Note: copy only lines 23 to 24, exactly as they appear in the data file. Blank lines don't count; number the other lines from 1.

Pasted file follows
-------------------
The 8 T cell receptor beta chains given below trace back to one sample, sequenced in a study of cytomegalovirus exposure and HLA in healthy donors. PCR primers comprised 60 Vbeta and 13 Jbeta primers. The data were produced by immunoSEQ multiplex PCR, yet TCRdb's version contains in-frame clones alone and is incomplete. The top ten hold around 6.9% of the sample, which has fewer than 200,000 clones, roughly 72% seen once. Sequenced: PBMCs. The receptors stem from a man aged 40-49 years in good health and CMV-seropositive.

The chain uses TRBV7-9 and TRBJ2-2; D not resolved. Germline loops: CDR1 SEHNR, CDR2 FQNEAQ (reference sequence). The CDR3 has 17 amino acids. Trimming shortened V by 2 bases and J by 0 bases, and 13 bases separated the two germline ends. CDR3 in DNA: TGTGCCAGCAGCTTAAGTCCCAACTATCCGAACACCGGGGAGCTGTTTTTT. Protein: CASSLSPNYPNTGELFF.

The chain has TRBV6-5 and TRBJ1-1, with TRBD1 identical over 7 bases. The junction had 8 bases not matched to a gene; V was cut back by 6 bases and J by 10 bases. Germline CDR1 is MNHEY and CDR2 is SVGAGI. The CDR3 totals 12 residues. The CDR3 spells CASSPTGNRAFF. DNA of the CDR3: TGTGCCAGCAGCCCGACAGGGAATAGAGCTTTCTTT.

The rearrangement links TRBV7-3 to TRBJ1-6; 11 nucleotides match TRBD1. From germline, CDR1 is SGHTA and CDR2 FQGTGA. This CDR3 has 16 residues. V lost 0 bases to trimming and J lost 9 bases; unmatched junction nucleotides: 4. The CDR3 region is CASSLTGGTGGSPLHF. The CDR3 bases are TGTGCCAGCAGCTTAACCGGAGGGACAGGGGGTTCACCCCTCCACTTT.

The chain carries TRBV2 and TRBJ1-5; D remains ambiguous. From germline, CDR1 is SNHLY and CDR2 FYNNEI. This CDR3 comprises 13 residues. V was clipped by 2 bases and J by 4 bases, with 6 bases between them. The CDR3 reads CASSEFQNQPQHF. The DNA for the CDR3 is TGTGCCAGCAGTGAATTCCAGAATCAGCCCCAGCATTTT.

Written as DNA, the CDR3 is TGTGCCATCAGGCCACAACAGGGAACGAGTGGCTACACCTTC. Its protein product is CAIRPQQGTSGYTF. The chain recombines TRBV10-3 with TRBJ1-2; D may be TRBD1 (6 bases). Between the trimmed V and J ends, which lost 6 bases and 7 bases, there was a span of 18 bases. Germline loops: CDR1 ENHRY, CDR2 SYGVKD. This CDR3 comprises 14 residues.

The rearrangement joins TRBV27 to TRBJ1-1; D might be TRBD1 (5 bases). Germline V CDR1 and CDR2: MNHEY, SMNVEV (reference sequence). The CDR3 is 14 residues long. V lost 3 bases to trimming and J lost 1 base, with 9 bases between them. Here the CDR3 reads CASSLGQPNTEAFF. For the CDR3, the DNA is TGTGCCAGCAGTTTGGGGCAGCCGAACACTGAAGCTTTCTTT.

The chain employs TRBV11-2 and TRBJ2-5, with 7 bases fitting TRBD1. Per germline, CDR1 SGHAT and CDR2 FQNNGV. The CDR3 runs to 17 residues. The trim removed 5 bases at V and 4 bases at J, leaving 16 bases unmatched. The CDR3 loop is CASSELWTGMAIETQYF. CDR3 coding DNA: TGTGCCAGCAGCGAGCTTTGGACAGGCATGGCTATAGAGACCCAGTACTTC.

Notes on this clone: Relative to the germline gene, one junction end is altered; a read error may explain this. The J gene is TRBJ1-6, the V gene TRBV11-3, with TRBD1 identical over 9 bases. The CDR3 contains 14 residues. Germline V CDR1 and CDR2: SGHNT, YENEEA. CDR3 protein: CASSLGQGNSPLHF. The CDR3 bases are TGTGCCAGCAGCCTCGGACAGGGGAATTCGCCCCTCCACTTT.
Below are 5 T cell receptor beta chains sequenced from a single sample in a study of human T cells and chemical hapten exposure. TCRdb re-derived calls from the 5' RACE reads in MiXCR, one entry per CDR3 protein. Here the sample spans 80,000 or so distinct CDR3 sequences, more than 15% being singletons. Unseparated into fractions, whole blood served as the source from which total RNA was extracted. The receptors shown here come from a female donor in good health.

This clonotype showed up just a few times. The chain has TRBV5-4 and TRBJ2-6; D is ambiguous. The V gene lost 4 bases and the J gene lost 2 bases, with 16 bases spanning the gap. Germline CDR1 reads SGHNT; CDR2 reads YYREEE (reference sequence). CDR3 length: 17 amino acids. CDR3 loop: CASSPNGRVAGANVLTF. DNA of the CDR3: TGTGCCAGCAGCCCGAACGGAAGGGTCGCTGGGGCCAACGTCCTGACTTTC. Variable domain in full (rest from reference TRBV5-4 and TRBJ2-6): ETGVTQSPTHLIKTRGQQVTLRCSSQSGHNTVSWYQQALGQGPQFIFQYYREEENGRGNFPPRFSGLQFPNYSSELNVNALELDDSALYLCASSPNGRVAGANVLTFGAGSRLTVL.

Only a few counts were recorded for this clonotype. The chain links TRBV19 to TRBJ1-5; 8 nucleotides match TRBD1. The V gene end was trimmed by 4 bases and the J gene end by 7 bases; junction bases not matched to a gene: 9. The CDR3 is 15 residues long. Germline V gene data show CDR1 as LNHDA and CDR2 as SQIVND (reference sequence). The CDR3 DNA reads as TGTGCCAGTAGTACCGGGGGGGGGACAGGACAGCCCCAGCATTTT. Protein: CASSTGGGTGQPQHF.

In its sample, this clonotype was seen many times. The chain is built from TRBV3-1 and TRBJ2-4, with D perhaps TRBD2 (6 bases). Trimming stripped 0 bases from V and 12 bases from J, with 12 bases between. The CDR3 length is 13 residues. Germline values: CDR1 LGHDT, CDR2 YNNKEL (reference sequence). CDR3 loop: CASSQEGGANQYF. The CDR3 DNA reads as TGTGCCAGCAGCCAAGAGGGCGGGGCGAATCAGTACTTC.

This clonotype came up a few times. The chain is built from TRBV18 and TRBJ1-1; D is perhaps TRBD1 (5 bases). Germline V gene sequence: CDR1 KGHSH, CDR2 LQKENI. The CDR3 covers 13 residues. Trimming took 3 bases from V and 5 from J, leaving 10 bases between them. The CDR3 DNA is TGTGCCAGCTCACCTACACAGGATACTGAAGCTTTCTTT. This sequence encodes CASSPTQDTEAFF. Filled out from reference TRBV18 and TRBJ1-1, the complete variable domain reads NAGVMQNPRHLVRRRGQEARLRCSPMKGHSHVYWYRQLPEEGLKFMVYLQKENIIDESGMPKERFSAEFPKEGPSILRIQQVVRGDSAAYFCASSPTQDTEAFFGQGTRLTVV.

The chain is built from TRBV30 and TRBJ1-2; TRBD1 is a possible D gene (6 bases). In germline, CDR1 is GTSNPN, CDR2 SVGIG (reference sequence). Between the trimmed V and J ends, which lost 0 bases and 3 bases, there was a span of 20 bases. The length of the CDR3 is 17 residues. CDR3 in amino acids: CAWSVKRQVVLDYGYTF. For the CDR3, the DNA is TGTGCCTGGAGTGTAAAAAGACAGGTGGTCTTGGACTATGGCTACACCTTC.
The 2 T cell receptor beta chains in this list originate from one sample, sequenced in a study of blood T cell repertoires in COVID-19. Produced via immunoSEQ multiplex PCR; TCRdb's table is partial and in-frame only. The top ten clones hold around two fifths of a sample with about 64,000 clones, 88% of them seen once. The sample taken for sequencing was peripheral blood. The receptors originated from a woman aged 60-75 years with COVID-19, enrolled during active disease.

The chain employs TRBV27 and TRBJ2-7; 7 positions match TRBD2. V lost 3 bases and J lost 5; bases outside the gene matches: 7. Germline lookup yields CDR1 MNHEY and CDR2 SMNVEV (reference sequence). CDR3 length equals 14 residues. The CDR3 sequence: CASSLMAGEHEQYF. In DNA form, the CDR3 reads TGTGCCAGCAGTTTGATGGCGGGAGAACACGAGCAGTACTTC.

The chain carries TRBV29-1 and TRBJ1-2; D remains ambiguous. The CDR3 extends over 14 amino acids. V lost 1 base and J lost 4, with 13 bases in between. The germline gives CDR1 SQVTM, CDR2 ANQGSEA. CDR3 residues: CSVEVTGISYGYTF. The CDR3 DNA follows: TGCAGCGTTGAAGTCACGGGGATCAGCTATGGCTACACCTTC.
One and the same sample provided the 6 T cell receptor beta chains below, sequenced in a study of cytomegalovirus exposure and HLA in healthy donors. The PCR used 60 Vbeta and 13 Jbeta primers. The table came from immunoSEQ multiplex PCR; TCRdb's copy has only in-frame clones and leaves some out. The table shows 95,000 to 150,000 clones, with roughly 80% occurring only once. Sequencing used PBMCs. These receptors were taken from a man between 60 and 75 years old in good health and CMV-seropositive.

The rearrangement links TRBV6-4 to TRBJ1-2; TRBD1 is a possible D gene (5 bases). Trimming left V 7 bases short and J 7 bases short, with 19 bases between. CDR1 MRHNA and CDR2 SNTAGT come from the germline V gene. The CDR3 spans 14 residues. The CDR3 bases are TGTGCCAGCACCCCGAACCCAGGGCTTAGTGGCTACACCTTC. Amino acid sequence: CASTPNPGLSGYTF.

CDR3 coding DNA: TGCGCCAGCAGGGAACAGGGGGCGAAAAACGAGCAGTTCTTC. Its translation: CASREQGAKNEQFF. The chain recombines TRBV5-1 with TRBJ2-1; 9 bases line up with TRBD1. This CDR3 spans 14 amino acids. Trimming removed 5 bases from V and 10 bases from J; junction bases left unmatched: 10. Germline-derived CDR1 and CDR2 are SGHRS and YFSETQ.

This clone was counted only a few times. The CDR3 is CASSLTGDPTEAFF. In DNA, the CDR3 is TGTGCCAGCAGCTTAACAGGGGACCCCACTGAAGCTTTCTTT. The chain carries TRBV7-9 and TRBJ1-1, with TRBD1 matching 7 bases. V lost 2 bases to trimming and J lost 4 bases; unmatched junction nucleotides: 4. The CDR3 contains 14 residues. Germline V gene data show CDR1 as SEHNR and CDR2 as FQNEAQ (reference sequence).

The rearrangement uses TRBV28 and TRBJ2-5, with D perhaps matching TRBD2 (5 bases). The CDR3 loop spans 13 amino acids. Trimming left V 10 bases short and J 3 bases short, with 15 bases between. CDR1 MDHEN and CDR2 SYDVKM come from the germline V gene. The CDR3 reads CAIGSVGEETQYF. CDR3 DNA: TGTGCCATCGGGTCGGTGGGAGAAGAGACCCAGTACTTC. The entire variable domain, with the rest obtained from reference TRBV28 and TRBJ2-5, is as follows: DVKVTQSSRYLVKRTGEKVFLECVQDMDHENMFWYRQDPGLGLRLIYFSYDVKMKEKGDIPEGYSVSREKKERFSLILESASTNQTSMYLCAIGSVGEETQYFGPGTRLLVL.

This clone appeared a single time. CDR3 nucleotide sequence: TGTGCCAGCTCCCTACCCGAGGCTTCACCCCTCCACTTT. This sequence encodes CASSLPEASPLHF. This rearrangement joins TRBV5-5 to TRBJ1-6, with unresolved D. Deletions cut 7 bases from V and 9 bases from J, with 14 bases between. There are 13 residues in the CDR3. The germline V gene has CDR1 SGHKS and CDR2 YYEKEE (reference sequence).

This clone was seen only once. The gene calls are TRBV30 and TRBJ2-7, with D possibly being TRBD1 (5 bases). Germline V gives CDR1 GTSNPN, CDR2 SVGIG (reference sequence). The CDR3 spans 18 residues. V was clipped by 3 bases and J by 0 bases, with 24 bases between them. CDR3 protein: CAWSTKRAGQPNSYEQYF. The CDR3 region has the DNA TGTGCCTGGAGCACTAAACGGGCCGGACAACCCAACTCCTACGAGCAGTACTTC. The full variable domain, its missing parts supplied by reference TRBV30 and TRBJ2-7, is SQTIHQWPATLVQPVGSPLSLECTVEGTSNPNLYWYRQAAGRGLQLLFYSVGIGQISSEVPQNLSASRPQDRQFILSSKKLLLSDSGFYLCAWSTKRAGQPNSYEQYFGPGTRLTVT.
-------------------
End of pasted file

The rearrangement uses TRBV28 and TRBJ2-5, with D perhaps matching TRBD2 (5 bases). The CDR3 loop spans 13 amino acids. Trimming left V 10 bases short and J 3 bases short, with 15 bases between. CDR1 MDHEN and CDR2 SYDVKM come from the germline V gene. The CDR3 reads CAIGSVGEETQYF. CDR3 DNA: TGTGCCATCGGGTCGGTGGGAGAAGAGACCCAGTACTTC. The entire variable domain, with the rest obtained from reference TRBV28 and TRBJ2-5, is as follows: DVKVTQSSRYLVKRTGEKVFLECVQDMDHENMFWYRQDPGLGLRLIYFSYDVKMKEKGDIPEGYSVSREKKERFSLILESASTNQTSMYLCAIGSVGEETQYFGPGTRLLVL.

This clone appeared a single time. CDR3 nucleotide sequence: TGTGCCAGCTCCCTACCCGAGGCTTCACCCCTCCACTTT. This sequence encodes CASSLPEASPLHF. This rearrangement joins TRBV5-5 to TRBJ1-6, with unresolved D. Deletions cut 7 bases from V and 9 bases from J, with 14 bases between. There are 13 residues in the CDR3. The germline V gene has CDR1 SGHKS and CDR2 YYEKEE (reference sequence).